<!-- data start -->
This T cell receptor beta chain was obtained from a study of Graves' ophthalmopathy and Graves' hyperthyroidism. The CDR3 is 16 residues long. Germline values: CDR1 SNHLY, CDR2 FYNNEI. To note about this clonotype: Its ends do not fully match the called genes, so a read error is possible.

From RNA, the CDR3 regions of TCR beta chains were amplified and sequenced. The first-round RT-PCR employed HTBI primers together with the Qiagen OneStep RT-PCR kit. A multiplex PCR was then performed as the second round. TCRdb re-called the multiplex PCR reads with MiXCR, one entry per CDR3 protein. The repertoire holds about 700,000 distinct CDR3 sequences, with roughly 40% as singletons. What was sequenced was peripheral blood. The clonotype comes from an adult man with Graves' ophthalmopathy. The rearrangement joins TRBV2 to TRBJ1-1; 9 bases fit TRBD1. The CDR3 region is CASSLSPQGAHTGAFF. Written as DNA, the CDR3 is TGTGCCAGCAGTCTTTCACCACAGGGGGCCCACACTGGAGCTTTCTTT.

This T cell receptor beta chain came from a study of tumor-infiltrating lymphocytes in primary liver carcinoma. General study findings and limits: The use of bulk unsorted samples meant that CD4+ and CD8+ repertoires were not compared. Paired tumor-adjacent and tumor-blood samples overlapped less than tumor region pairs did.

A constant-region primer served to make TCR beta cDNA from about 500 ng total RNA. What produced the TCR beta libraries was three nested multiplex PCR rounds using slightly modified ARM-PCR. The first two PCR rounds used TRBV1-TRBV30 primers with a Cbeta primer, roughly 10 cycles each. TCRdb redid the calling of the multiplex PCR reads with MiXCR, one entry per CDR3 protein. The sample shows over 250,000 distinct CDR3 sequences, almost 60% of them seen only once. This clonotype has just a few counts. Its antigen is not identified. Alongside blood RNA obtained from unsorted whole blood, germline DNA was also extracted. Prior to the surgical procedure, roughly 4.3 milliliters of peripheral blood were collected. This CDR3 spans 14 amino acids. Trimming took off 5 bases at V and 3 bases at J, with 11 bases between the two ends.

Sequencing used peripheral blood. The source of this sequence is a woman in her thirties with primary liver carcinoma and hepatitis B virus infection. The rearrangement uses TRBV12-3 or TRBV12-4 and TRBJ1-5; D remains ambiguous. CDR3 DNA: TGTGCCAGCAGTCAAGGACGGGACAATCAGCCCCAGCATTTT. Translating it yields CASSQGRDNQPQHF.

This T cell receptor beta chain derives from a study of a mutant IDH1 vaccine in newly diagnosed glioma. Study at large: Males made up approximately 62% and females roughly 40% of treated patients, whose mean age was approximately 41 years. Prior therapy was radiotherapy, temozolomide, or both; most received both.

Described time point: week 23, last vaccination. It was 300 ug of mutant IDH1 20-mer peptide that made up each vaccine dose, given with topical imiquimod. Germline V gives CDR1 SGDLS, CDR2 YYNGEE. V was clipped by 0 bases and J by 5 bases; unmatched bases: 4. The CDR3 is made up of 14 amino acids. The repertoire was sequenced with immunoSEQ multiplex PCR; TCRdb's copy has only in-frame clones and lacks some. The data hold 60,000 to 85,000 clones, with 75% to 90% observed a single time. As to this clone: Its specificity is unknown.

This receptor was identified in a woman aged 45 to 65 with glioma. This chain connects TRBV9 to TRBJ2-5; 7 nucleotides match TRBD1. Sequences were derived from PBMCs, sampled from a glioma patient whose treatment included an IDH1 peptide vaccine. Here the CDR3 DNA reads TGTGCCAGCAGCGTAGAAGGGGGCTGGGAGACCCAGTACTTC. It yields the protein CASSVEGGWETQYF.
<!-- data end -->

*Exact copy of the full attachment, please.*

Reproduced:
This T cell receptor beta chain was obtained from a study of Graves' ophthalmopathy and Graves' hyperthyroidism. The CDR3 is 16 residues long. Germline values: CDR1 SNHLY, CDR2 FYNNEI. To note about this clonotype: Its ends do not fully match the called genes, so a read error is possible.

From RNA, the CDR3 regions of TCR beta chains were amplified and sequenced. The first-round RT-PCR employed HTBI primers together with the Qiagen OneStep RT-PCR kit. A multiplex PCR was then performed as the second round. TCRdb re-called the multiplex PCR reads with MiXCR, one entry per CDR3 protein. The repertoire holds about 700,000 distinct CDR3 sequences, with roughly 40% as singletons. What was sequenced was peripheral blood. The clonotype comes from an adult man with Graves' ophthalmopathy. The rearrangement joins TRBV2 to TRBJ1-1; 9 bases fit TRBD1. The CDR3 region is CASSLSPQGAHTGAFF. Written as DNA, the CDR3 is TGTGCCAGCAGTCTTTCACCACAGGGGGCCCACACTGGAGCTTTCTTT.

This T cell receptor beta chain came from a study of tumor-infiltrating lymphocytes in primary liver carcinoma. General study findings and limits: The use of bulk unsorted samples meant that CD4+ and CD8+ repertoires were not compared. Paired tumor-adjacent and tumor-blood samples overlapped less than tumor region pairs did.

A constant-region primer served to make TCR beta cDNA from about 500 ng total RNA. What produced the TCR beta libraries was three nested multiplex PCR rounds using slightly modified ARM-PCR. The first two PCR rounds used TRBV1-TRBV30 primers with a Cbeta primer, roughly 10 cycles each. TCRdb redid the calling of the multiplex PCR reads with MiXCR, one entry per CDR3 protein. The sample shows over 250,000 distinct CDR3 sequences, almost 60% of them seen only once. This clonotype has just a few counts. Its antigen is not identified. Alongside blood RNA obtained from unsorted whole blood, germline DNA was also extracted. Prior to the surgical procedure, roughly 4.3 milliliters of peripheral blood were collected. This CDR3 spans 14 amino acids. Trimming took off 5 bases at V and 3 bases at J, with 11 bases between the two ends.

Sequencing used peripheral blood. The source of this sequence is a woman in her thirties with primary liver carcinoma and hepatitis B virus infection. The rearrangement uses TRBV12-3 or TRBV12-4 and TRBJ1-5; D remains ambiguous. CDR3 DNA: TGTGCCAGCAGTCAAGGACGGGACAATCAGCCCCAGCATTTT. Translating it yields CASSQGRDNQPQHF.

This T cell receptor beta chain derives from a study of a mutant IDH1 vaccine in newly diagnosed glioma. Study at large: Males made up approximately 62% and females roughly 40% of treated patients, whose mean age was approximately 41 years. Prior therapy was radiotherapy, temozolomide, or both; most received both.

Described time point: week 23, last vaccination. It was 300 ug of mutant IDH1 20-mer peptide that made up each vaccine dose, given with topical imiquimod. Germline V gives CDR1 SGDLS, CDR2 YYNGEE. V was clipped by 0 bases and J by 5 bases; unmatched bases: 4. The CDR3 is made up of 14 amino acids. The repertoire was sequenced with immunoSEQ multiplex PCR; TCRdb's copy has only in-frame clones and lacks some. The data hold 60,000 to 85,000 clones, with 75% to 90% observed a single time. As to this clone: Its specificity is unknown.

This receptor was identified in a woman aged 45 to 65 with glioma. This chain connects TRBV9 to TRBJ2-5; 7 nucleotides match TRBD1. Sequences were derived from PBMCs, sampled from a glioma patient whose treatment included an IDH1 peptide vaccine. Here the CDR3 DNA reads TGTGCCAGCAGCGTAGAAGGGGGCTGGGAGACCCAGTACTTC. It yields the protein CASSVEGGWETQYF.